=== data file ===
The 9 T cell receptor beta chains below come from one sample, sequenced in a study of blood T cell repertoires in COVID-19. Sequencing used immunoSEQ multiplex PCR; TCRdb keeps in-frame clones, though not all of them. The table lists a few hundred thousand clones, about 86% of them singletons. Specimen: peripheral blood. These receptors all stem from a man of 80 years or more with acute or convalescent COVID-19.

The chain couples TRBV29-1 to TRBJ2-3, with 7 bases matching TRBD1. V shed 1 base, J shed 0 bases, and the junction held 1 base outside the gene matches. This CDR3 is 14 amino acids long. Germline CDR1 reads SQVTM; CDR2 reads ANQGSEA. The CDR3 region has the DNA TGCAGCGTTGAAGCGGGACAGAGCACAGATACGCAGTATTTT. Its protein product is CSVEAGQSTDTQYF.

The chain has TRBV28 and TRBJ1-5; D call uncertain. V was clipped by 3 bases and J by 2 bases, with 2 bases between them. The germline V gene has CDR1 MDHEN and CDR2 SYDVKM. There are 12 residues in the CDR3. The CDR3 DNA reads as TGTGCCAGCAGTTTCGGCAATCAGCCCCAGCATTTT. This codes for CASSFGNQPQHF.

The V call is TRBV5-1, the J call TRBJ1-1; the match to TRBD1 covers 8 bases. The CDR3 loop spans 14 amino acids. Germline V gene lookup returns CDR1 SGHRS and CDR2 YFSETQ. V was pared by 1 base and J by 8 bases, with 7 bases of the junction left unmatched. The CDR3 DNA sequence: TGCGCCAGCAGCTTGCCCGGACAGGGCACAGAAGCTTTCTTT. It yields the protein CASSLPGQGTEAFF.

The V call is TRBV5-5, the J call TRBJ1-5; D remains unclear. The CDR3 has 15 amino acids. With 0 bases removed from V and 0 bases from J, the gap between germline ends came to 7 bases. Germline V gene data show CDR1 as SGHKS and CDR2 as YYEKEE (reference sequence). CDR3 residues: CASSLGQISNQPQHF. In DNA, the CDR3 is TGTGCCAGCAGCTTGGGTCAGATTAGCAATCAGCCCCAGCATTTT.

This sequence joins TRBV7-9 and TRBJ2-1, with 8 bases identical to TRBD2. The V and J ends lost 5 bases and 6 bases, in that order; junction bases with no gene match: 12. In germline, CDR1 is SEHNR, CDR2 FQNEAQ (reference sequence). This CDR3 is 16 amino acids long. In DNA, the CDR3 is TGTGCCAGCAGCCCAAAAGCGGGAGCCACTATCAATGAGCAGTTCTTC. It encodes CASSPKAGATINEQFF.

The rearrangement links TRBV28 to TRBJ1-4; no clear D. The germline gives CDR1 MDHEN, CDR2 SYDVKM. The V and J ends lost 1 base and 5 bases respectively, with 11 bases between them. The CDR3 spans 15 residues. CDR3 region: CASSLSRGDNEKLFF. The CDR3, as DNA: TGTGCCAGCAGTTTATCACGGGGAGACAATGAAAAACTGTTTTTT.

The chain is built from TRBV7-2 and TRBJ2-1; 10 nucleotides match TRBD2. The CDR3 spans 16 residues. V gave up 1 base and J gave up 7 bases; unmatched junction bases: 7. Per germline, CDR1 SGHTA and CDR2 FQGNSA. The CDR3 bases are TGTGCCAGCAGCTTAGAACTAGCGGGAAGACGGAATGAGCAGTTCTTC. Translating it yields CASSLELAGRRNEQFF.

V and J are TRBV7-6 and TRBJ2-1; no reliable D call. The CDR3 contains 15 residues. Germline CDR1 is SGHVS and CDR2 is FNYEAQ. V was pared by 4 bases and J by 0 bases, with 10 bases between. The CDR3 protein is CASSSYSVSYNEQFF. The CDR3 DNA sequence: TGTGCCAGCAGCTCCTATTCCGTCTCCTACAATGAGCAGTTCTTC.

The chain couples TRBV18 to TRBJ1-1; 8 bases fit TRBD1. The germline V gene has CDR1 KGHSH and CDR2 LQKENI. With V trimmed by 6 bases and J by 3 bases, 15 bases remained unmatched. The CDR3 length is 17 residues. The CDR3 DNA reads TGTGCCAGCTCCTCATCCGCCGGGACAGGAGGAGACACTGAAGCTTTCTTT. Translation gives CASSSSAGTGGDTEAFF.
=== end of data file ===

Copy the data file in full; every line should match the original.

The 9 T cell receptor beta chains below come from one sample, sequenced in a study of blood T cell repertoires in COVID-19. Sequencing used immunoSEQ multiplex PCR; TCRdb keeps in-frame clones, though not all of them. The table lists a few hundred thousand clones, about 86% of them singletons. Specimen: peripheral blood. These receptors all stem from a man of 80 years or more with acute or convalescent COVID-19.

The chain couples TRBV29-1 to TRBJ2-3, with 7 bases matching TRBD1. V shed 1 base, J shed 0 bases, and the junction held 1 base outside the gene matches. This CDR3 is 14 amino acids long. Germline CDR1 reads SQVTM; CDR2 reads ANQGSEA. The CDR3 region has the DNA TGCAGCGTTGAAGCGGGACAGAGCACAGATACGCAGTATTTT. Its protein product is CSVEAGQSTDTQYF.

The chain has TRBV28 and TRBJ1-5; D call uncertain. V was clipped by 3 bases and J by 2 bases, with 2 bases between them. The germline V gene has CDR1 MDHEN and CDR2 SYDVKM. There are 12 residues in the CDR3. The CDR3 DNA reads as TGTGCCAGCAGTTTCGGCAATCAGCCCCAGCATTTT. This codes for CASSFGNQPQHF.

The V call is TRBV5-1, the J call TRBJ1-1; the match to TRBD1 covers 8 bases. The CDR3 loop spans 14 amino acids. Germline V gene lookup returns CDR1 SGHRS and CDR2 YFSETQ. V was pared by 1 base and J by 8 bases, with 7 bases of the junction left unmatched. The CDR3 DNA sequence: TGCGCCAGCAGCTTGCCCGGACAGGGCACAGAAGCTTTCTTT. It yields the protein CASSLPGQGTEAFF.

The V call is TRBV5-5, the J call TRBJ1-5; D remains unclear. The CDR3 has 15 amino acids. With 0 bases removed from V and 0 bases from J, the gap between germline ends came to 7 bases. Germline V gene data show CDR1 as SGHKS and CDR2 as YYEKEE (reference sequence). CDR3 residues: CASSLGQISNQPQHF. In DNA, the CDR3 is TGTGCCAGCAGCTTGGGTCAGATTAGCAATCAGCCCCAGCATTTT.

This sequence joins TRBV7-9 and TRBJ2-1, with 8 bases identical to TRBD2. The V and J ends lost 5 bases and 6 bases, in that order; junction bases with no gene match: 12. In germline, CDR1 is SEHNR, CDR2 FQNEAQ (reference sequence). This CDR3 is 16 amino acids long. In DNA, the CDR3 is TGTGCCAGCAGCCCAAAAGCGGGAGCCACTATCAATGAGCAGTTCTTC. It encodes CASSPKAGATINEQFF.

The rearrangement links TRBV28 to TRBJ1-4; no clear D. The germline gives CDR1 MDHEN, CDR2 SYDVKM. The V and J ends lost 1 base and 5 bases respectively, with 11 bases between them. The CDR3 spans 15 residues. CDR3 region: CASSLSRGDNEKLFF. The CDR3, as DNA: TGTGCCAGCAGTTTATCACGGGGAGACAATGAAAAACTGTTTTTT.

The chain is built from TRBV7-2 and TRBJ2-1; 10 nucleotides match TRBD2. The CDR3 spans 16 residues. V gave up 1 base and J gave up 7 bases; unmatched junction bases: 7. Per germline, CDR1 SGHTA and CDR2 FQGNSA. The CDR3 bases are TGTGCCAGCAGCTTAGAACTAGCGGGAAGACGGAATGAGCAGTTCTTC. Translating it yields CASSLELAGRRNEQFF.

V and J are TRBV7-6 and TRBJ2-1; no reliable D call. The CDR3 contains 15 residues. Germline CDR1 is SGHVS and CDR2 is FNYEAQ. V was pared by 4 bases and J by 0 bases, with 10 bases between. The CDR3 protein is CASSSYSVSYNEQFF. The CDR3 DNA sequence: TGTGCCAGCAGCTCCTATTCCGTCTCCTACAATGAGCAGTTCTTC.

The chain couples TRBV18 to TRBJ1-1; 8 bases fit TRBD1. The germline V gene has CDR1 KGHSH and CDR2 LQKENI. With V trimmed by 6 bases and J by 3 bases, 15 bases remained unmatched. The CDR3 length is 17 residues. The CDR3 DNA reads TGTGCCAGCTCCTCATCCGCCGGGACAGGAGGAGACACTGAAGCTTTCTTT. Translation gives CASSSSAGTGGDTEAFF.